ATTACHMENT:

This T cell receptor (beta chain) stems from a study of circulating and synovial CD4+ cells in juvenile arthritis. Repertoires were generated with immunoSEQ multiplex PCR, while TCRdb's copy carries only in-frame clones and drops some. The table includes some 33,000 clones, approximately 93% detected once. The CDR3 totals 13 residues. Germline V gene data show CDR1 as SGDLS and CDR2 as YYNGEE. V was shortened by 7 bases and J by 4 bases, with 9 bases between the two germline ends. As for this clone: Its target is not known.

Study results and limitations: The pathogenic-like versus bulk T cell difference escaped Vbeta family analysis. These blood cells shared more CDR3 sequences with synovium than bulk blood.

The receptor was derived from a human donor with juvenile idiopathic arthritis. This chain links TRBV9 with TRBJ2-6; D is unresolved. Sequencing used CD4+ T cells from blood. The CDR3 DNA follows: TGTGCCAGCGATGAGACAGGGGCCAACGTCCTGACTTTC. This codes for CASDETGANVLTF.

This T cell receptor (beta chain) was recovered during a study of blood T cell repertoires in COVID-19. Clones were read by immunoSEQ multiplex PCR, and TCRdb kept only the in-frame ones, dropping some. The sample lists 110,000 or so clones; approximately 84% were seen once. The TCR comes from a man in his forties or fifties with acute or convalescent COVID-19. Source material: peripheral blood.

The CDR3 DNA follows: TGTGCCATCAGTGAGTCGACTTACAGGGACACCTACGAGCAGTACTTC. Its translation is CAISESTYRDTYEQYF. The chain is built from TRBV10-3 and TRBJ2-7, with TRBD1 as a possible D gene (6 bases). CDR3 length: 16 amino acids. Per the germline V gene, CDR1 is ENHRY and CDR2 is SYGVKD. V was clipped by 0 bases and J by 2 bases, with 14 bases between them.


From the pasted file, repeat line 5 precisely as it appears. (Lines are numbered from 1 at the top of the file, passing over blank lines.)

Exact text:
The CDR3 DNA follows: TGTGCCATCAGTGAGTCGACTTACAGGGACACCTACGAGCAGTACTTC. Its translation is CAISESTYRDTYEQYF. The chain is built from TRBV10-3 and TRBJ2-7, with TRBD1 as a possible D gene (6 bases). CDR3 length: 16 amino acids. Per the germline V gene, CDR1 is ENHRY and CDR2 is SYGVKD. V was clipped by 0 bases and J by 2 bases, with 14 bases between them.